EPA’s Deputy Assistant Administrator for Chemical Safety and Pollution Prevention, Nancy Beck, formerly worked at the American Chemistry Council, an industry trade group. The White House’s nominee to head EPA’s Office of Land and Energy Management, which manages the Superfund program, is former Dow Chemical Co. counsel, Peter Wright.
“There absolutely could be a determination that PFOS and PFOA should not be regulated under the Safe Drinking Water Act, which we would argue is perhaps not in line with the best available science,” she said. “So, it’s really important to follow and see what the EPA does here and to make sure that they’re consulting with their science staff and really listening to what they're saying on these two chemicals.”
Currently, EPA has issued a health advisory for the chemicals of 70 parts-per-trillion, but some states, including New Jersey, have adopted lower acceptable contamination levels.
During his Thursday press conference, EPA Acting Administrator Wheeler said the agency is already taking enforcement actions to cleanup contaminated drinking water if levels are higher than the health advisory recommendation.
Reed, with the Union of Concerned Scientists, noted if a MCL is created for PFOA and PFOS, it would trigger much more monitoring. For example, water systems would be required to provide water quality reports showing how much of these chemicals are found in their systems.
Public health advocates also raise questions about continued exposure to potentially unsafe levels of PFAS chemicals while the agency considers creating drinking water standards.
The Environmental Working Group estimates 110 million Americans drink water with dangerous PFAS levels. EPA estimates PFAS have been found in the blood of 98 percent of Americans.
The report, or toxicological profile, draws upon the best available research. At 852 pages, it is aimed at giving public health officials a comprehensive picture of how fluorinated chemicals may affect human health as well as highlight the different ways people may be exposed to them.
The study finds people are exposed to fluorinated chemicals in a variety of ways including through contaminated soil and water, food packaging laced with the chemicals, and some more directly by living near plants that manufactured C8.
It also finds exposure to high levels of some fluorinated chemicals may affect fertility, increase cholesterol levels and increase the risk of thyroid disease.
David Andrews, senior scientist with Environmental Working Group, said there is already an overwhelming body of scientific evidence about the health impacts of PFOA and PFOS, informed largely by a study conducted in the Ohio Valley following a settlement agreement with DuPont.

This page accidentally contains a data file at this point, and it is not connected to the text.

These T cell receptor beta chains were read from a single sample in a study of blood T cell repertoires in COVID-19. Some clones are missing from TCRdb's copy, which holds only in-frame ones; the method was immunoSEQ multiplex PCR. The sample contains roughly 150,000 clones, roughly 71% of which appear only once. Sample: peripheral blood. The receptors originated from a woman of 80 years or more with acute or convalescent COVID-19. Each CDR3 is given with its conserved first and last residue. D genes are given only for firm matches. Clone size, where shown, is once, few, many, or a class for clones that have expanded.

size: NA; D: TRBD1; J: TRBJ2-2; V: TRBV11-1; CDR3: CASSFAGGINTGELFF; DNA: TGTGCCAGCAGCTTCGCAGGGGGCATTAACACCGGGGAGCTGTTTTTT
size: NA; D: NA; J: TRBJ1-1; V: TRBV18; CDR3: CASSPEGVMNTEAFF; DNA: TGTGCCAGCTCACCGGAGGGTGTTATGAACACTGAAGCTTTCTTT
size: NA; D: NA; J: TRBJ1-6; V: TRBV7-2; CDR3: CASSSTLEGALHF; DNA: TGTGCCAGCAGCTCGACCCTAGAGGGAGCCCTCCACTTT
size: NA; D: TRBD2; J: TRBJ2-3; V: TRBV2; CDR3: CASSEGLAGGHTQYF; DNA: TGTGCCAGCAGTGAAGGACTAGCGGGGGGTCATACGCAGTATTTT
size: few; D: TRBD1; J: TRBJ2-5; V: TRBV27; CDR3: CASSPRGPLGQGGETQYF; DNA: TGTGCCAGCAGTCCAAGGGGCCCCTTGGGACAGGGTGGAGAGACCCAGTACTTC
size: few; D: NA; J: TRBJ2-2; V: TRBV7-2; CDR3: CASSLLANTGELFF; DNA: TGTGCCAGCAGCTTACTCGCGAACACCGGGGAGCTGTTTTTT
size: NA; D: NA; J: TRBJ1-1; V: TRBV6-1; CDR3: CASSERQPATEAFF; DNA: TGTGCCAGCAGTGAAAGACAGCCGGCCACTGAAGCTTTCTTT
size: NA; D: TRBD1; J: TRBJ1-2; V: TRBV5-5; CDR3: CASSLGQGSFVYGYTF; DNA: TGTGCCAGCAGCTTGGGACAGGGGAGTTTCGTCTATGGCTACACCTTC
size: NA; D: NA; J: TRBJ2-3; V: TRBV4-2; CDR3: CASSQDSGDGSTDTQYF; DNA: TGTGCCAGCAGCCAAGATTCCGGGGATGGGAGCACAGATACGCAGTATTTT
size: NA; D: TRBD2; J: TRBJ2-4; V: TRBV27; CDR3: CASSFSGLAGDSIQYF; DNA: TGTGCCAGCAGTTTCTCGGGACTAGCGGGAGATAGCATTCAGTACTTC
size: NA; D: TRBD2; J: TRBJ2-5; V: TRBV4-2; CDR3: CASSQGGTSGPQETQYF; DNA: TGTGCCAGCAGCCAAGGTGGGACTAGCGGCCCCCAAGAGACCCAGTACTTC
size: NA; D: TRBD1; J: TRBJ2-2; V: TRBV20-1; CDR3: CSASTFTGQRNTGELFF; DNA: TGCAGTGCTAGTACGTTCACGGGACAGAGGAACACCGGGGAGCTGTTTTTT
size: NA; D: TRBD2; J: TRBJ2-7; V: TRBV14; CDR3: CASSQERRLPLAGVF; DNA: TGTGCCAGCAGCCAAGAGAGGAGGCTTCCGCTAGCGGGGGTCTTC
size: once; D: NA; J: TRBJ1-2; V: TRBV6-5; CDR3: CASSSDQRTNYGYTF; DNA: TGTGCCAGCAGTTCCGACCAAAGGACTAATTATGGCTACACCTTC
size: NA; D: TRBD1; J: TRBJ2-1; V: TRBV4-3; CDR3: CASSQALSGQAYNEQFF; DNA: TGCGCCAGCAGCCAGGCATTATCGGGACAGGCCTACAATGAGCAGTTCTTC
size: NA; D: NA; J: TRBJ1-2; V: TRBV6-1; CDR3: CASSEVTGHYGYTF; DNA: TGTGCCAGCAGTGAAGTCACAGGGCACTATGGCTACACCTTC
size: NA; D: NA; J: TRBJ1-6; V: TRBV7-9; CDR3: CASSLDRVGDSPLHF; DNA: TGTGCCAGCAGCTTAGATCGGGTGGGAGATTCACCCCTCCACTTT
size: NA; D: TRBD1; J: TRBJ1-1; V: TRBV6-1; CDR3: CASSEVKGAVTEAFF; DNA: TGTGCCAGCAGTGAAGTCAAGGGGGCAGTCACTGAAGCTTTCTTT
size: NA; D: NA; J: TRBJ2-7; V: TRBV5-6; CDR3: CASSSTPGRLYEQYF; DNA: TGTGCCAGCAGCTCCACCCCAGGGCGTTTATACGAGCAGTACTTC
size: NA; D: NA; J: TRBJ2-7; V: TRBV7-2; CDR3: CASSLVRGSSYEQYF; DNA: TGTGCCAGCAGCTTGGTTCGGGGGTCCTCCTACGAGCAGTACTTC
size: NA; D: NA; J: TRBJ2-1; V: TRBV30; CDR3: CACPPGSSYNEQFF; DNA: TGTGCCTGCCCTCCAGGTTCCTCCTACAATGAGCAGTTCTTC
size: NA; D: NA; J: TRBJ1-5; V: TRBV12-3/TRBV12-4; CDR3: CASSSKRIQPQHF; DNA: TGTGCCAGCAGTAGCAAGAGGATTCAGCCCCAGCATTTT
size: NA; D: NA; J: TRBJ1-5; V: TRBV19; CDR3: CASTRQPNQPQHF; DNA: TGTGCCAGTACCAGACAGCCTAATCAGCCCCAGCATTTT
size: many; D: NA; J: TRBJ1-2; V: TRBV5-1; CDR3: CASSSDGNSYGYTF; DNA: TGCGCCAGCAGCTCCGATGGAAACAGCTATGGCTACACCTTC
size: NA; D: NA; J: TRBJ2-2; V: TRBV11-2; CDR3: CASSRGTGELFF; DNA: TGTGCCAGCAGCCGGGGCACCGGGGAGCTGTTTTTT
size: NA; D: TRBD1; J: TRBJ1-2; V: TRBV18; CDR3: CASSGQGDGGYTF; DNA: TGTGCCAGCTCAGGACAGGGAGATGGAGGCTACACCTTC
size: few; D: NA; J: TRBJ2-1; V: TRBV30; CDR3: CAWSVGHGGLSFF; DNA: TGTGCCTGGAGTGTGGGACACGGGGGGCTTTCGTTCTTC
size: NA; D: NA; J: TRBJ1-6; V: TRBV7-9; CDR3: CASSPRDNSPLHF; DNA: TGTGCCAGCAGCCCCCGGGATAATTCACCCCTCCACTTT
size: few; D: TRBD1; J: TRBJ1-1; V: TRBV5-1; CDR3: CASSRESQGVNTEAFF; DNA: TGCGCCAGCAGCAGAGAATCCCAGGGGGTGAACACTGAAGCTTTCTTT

“At this point there is close to or over 100 studies of their impact on human health really indicating the potential to cause impacts to our immune system, reproduction, development as well as all the other health effects including cancer, impacts on liver, kidney,” Andrews said. “Really, it’s just an incredible range of our bodies’ functions that these chemicals can really interrupt and disrupt.”
He noted the agency’s new plan does not address the thousands of other chemicals in the PFAS class, many of which researchers know little about. In the United States, more than 600 PFAS chemicals are allowed for use. EPA said it intends to do toxicity assessments for a handful.
“It was very much unclear what if any action they would take for other chemicals in this class,” Andrews said.
Cincinnati-based attorney Rob Bilott, who successfully brought at class action lawsuit representing more than 70,000 people against DuPont for its dumping of C8, said EPA has for years shrugged off taking action and this latest plan followed the pattern. During the course of the litigation, which lasted more than two decades, internal communications from DuPont were made public that showed the company knew about the chemical’s health effects since the 1950s.
In 2001, Bilott wrote to the EPA detailing what DuPont knew. Fifteen years later the agency released its health advisory.
“EPA has been promising to address the serious public health threat posed by PFAS chemical exposures for almost 20 years,” Bilott said. “Promising to conduct more studies, investigations and further work toward formal regulatory action at some point in the future, is not the same as actually taking formal regulatory action now.”
The agency said it will “explore” placing PFAS chemicals on its Toxics Release Inventory. If completed, that would allow for better tracking of how they are released into the environment.
EPA’s action plan states it intends to include PFAS in next Unregulated Contaminant Monitoring Rule, or UCMR. During the last round of testing, EPA found that 1.3 percent of the public water systems monitored had concentrations of PFOA and PFOS that were greater than the agency’s health advisory limit.
When asked at what level the agency would screen for PFAS chemicals, Wheeler said career staff would make that determination.